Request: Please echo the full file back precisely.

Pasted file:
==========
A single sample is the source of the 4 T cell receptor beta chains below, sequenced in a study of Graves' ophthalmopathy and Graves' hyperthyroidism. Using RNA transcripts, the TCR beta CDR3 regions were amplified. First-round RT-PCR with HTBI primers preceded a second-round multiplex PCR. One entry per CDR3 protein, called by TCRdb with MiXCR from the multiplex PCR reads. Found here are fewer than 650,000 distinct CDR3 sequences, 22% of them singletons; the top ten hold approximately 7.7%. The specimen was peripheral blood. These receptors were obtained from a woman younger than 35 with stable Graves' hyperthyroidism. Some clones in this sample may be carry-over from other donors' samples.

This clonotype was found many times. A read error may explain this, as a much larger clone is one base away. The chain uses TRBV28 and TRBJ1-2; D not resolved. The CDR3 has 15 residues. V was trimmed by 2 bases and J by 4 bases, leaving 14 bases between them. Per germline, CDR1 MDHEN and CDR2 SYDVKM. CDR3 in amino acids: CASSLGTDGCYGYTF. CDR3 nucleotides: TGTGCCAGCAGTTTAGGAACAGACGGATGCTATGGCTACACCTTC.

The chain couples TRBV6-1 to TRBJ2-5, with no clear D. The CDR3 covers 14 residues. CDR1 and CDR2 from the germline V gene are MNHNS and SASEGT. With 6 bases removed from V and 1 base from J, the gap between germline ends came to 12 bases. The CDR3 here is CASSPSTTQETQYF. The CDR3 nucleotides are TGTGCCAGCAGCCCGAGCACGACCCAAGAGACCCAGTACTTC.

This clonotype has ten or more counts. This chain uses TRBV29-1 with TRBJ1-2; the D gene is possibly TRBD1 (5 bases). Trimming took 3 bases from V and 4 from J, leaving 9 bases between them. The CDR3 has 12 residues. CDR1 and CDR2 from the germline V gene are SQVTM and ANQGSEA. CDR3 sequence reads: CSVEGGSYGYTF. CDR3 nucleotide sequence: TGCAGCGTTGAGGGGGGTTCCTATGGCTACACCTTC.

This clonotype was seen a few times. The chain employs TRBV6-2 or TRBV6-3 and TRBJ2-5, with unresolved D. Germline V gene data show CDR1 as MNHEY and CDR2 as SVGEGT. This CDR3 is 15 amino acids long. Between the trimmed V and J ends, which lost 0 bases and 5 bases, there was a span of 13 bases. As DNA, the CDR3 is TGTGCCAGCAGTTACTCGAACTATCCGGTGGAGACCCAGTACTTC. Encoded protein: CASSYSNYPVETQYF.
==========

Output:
A single sample is the source of the 4 T cell receptor beta chains below, sequenced in a study of Graves' ophthalmopathy and Graves' hyperthyroidism. Using RNA transcripts, the TCR beta CDR3 regions were amplified. First-round RT-PCR with HTBI primers preceded a second-round multiplex PCR. One entry per CDR3 protein, called by TCRdb with MiXCR from the multiplex PCR reads. Found here are fewer than 650,000 distinct CDR3 sequences, 22% of them singletons; the top ten hold approximately 7.7%. The specimen was peripheral blood. These receptors were obtained from a woman younger than 35 with stable Graves' hyperthyroidism. Some clones in this sample may be carry-over from other donors' samples.

This clonotype was found many times. A read error may explain this, as a much larger clone is one base away. The chain uses TRBV28 and TRBJ1-2; D not resolved. The CDR3 has 15 residues. V was trimmed by 2 bases and J by 4 bases, leaving 14 bases between them. Per germline, CDR1 MDHEN and CDR2 SYDVKM. CDR3 in amino acids: CASSLGTDGCYGYTF. CDR3 nucleotides: TGTGCCAGCAGTTTAGGAACAGACGGATGCTATGGCTACACCTTC.

The chain couples TRBV6-1 to TRBJ2-5, with no clear D. The CDR3 covers 14 residues. CDR1 and CDR2 from the germline V gene are MNHNS and SASEGT. With 6 bases removed from V and 1 base from J, the gap between germline ends came to 12 bases. The CDR3 here is CASSPSTTQETQYF. The CDR3 nucleotides are TGTGCCAGCAGCCCGAGCACGACCCAAGAGACCCAGTACTTC.

This clonotype has ten or more counts. This chain uses TRBV29-1 with TRBJ1-2; the D gene is possibly TRBD1 (5 bases). Trimming took 3 bases from V and 4 from J, leaving 9 bases between them. The CDR3 has 12 residues. CDR1 and CDR2 from the germline V gene are SQVTM and ANQGSEA. CDR3 sequence reads: CSVEGGSYGYTF. CDR3 nucleotide sequence: TGCAGCGTTGAGGGGGGTTCCTATGGCTACACCTTC.

This clonotype was seen a few times. The chain employs TRBV6-2 or TRBV6-3 and TRBJ2-5, with unresolved D. Germline V gene data show CDR1 as MNHEY and CDR2 as SVGEGT. This CDR3 is 15 amino acids long. Between the trimmed V and J ends, which lost 0 bases and 5 bases, there was a span of 13 bases. As DNA, the CDR3 is TGTGCCAGCAGTTACTCGAACTATCCGGTGGAGACCCAGTACTTC. Encoded protein: CASSYSNYPVETQYF.